the reason for the backfire is your engine is oblivious to the lack of spark and will squirt fuel in there anyway, which in turn will flow fresh fuel/air mix into your exhaust so the next time your engine sparks up the hot exhaust will ignite the fuel air mix in the exhaust and kaboom! :)
  14. I hate the way the Hondas will turn over but not start on the kill switch. Makes you think there is a different problem, and lets you flatten the battery before you realise. My current Yamaha is better, it won't turn
    over and it lights up every light on the dash like a Christmas tree, if I press the starter while the kill is open. So I know straight away.

    That's a normal result, the unburned fuel collects in the exhaust and when you turn the switch back on it ignites. Some bikes do it more/louder than others, due mainly to exhaust design. If you do it repeatedly, or with a rusted exhaust, you could damage your muffler.
  15. Simialr to what happened to me, when I bought the Cagiva I road it down to the local tavern to see if any of my mates where around.

    No one there so I get my gear back on, its about 5:30 and getting dark. Start engine, fine, engage first gear, stalls. Try three more times, always stalls.

    Thought maybe the clutch isn't engaging properly so adjust clutch cable, no help. After half an hour, I'm thinking I may have to push it home, about 1.5 km.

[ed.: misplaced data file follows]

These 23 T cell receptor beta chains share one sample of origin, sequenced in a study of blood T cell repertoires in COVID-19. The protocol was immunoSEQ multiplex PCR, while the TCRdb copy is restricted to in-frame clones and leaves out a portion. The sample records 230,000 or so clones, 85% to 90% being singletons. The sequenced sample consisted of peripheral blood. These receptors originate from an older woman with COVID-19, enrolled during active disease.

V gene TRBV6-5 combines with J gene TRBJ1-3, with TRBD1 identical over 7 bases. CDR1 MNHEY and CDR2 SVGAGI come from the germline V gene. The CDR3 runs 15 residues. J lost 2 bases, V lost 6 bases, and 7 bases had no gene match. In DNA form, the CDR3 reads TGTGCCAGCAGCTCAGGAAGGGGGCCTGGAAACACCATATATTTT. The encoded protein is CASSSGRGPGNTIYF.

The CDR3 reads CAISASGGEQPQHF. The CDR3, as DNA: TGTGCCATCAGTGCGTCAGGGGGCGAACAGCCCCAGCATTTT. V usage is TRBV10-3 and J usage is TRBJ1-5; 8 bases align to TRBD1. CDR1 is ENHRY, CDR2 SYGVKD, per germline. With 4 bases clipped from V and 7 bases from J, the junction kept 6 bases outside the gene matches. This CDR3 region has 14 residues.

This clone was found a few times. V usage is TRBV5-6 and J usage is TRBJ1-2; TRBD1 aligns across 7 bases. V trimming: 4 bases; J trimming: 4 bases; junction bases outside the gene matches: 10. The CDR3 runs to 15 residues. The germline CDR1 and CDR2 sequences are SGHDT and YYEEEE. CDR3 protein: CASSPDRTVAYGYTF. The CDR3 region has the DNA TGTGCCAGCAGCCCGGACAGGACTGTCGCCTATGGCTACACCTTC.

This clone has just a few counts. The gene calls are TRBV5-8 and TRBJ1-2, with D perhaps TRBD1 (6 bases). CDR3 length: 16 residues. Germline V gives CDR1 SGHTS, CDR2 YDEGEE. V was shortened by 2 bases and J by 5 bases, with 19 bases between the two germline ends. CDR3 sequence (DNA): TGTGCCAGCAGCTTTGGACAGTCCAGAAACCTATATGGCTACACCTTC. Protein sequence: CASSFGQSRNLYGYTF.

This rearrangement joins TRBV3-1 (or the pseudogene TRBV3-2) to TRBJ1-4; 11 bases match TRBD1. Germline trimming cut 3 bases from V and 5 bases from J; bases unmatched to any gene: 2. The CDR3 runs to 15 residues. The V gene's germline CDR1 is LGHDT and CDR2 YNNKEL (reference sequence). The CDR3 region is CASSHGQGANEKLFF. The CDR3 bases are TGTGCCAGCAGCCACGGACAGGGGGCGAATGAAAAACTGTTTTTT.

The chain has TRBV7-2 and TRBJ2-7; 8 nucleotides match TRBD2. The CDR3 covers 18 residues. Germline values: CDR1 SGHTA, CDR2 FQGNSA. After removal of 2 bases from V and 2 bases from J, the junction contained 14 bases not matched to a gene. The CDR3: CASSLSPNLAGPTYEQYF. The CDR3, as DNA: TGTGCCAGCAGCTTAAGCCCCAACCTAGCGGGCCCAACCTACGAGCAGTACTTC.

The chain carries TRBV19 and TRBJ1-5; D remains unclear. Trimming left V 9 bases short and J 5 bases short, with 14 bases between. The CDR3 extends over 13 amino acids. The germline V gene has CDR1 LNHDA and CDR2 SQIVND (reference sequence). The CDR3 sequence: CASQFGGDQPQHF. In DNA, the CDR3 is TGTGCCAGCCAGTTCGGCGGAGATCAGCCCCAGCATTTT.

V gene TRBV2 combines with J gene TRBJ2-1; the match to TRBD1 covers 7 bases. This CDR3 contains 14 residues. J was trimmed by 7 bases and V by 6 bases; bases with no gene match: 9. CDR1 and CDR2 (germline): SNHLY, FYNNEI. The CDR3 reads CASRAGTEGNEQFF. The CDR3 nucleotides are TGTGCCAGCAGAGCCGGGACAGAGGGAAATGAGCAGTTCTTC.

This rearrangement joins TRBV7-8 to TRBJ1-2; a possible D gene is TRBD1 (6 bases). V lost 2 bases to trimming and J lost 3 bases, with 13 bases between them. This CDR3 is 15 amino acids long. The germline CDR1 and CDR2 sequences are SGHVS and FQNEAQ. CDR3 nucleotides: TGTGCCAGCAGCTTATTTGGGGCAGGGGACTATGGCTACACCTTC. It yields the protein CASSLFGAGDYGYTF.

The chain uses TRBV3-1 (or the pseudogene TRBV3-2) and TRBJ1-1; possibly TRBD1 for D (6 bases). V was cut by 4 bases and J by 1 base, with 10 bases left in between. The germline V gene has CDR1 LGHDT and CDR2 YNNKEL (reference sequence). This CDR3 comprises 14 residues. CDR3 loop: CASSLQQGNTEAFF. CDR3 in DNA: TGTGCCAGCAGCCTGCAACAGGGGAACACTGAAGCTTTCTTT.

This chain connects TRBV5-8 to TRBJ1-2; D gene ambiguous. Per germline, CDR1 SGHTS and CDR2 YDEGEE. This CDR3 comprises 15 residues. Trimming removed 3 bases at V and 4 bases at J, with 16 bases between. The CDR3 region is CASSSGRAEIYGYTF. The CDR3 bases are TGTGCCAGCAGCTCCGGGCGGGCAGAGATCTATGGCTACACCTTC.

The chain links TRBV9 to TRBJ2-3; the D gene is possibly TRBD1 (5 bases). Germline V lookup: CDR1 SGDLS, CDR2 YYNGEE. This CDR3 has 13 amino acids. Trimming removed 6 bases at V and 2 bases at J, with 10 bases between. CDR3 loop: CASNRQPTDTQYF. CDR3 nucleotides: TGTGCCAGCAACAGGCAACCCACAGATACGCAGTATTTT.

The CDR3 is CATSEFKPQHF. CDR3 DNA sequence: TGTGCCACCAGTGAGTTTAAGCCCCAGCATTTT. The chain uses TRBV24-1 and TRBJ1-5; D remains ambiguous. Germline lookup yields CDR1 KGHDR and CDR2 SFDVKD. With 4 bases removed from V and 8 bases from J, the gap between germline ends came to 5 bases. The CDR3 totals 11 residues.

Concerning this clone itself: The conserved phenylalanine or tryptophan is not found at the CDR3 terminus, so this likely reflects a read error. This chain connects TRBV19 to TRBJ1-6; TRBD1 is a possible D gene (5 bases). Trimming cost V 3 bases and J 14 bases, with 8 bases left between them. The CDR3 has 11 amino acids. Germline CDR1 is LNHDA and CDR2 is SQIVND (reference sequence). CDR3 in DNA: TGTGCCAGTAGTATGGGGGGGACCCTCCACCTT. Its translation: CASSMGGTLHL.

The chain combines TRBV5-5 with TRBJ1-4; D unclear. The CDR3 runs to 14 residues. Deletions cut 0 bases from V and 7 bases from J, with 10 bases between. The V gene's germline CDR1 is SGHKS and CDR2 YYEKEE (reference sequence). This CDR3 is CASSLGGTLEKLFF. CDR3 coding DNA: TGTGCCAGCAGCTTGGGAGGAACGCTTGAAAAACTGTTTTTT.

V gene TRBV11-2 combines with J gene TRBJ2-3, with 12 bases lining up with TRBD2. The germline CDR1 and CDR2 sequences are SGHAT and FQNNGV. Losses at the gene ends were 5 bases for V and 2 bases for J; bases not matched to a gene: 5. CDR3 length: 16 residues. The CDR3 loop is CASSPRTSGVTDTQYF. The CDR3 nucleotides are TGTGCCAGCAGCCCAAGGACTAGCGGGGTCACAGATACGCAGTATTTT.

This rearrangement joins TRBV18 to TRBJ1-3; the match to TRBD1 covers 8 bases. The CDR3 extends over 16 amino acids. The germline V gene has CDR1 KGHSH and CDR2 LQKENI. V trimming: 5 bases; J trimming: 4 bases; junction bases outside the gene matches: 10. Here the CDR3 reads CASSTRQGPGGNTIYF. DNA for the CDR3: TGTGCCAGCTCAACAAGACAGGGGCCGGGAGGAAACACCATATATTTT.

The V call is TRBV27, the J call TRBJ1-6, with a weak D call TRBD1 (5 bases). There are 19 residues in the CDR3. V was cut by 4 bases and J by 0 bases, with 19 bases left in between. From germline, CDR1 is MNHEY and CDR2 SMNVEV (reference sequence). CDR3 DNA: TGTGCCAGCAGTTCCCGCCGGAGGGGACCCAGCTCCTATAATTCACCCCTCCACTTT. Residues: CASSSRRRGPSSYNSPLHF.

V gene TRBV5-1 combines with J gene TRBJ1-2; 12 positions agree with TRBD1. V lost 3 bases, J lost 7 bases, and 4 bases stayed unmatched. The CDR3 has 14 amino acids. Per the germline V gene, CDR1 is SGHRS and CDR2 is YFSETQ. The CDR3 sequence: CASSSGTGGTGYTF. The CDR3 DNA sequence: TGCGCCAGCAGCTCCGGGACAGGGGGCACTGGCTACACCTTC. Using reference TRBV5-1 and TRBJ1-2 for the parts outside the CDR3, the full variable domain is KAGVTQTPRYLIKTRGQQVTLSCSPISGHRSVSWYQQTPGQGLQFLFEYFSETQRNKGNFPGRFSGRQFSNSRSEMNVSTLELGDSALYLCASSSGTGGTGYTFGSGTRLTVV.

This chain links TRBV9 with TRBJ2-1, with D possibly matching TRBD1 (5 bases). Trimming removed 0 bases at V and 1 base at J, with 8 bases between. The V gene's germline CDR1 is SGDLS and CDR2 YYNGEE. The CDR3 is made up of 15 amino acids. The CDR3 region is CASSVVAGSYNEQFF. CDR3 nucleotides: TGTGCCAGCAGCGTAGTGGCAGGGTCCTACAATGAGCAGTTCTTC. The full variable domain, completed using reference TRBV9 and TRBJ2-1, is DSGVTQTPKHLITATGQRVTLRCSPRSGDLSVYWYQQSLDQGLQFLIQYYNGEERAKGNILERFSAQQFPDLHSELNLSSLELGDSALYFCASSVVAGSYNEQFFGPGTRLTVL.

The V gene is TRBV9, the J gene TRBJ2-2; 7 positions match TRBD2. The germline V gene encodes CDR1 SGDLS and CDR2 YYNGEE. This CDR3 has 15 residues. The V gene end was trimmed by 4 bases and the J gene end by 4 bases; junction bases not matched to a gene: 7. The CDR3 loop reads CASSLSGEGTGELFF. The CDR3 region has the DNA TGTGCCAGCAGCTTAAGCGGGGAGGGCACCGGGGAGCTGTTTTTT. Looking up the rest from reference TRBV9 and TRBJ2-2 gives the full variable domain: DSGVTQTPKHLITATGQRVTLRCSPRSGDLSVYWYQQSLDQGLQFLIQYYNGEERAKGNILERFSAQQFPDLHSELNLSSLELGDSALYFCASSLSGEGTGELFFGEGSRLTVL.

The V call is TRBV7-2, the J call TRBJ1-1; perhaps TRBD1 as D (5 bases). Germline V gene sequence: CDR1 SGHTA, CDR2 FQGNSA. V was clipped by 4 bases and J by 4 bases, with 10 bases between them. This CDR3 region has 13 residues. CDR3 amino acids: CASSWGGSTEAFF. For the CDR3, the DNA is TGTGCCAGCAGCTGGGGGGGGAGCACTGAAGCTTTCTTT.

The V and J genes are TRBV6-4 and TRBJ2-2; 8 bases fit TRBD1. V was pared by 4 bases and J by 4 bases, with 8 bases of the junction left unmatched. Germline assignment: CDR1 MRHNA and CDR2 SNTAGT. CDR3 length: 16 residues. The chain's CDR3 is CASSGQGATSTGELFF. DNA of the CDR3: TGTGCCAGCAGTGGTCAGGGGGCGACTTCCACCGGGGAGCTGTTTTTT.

Old bloke about 70 comes past, looks at me stalling the bike and mentions slowly, he remembers in the old days that the european bikes wouldn't let you engage first gear with the sidestand down DOH!

    Always something simple to mess up your ride :mad:
  16. A couple of years ago, Mrs Tree called the local bike shop (five minutes down the road) to see if they could come over and get her bike started. No fire at all. Not even turning over.

    The guy came over, jumped on it, pulled the clutch in, hit the starter and "bang" away it went.

    The problem? She had it in gear and wasn't pulling the clutch in when trying to start it.

    It's the little things that'll get ya! :LOL:
  17. Yes it can be embarrassing and dangerous.

    Especially when riding over the westgate and i adjusted the mirror on the Boulevard and have hit the kill switch without realising. Luckily i was in the left lane and moved straight to stopping lane. So after 5 min of thinking what has happened, i soon noticed kill switch was where it shouldnt be. I was soon on my way.. :oops:
  18. I don’t mean to hijack the topic but why do you kill the engine with the kill switch? I was taught at Q-ride to turn the ignition key to "off" (maybe just to save the learner bike batteries). The method I use is never to even look at the kill switch, always use the key... which makes me wonder why is it even there.

    Can anyone shed any light on this?
  19. This was the way i was taught at my L's course. Of course they also added in the part about not forgetting to turn the ignition off aswell.

    .... Now that i think about it, i can't really remember if he had a reason for always using the kill switch. May have been something to do with safety or not accidentally starting it somehow if you just wanna get the lights going or something, can't really remember. Oh well, each to their own.
  20. I always turn off with my key so as I don't have to mess with the kill switch. However some bikes the key is really hard to get at and you need to use the kill before reaching down/in/around/behind to get the key.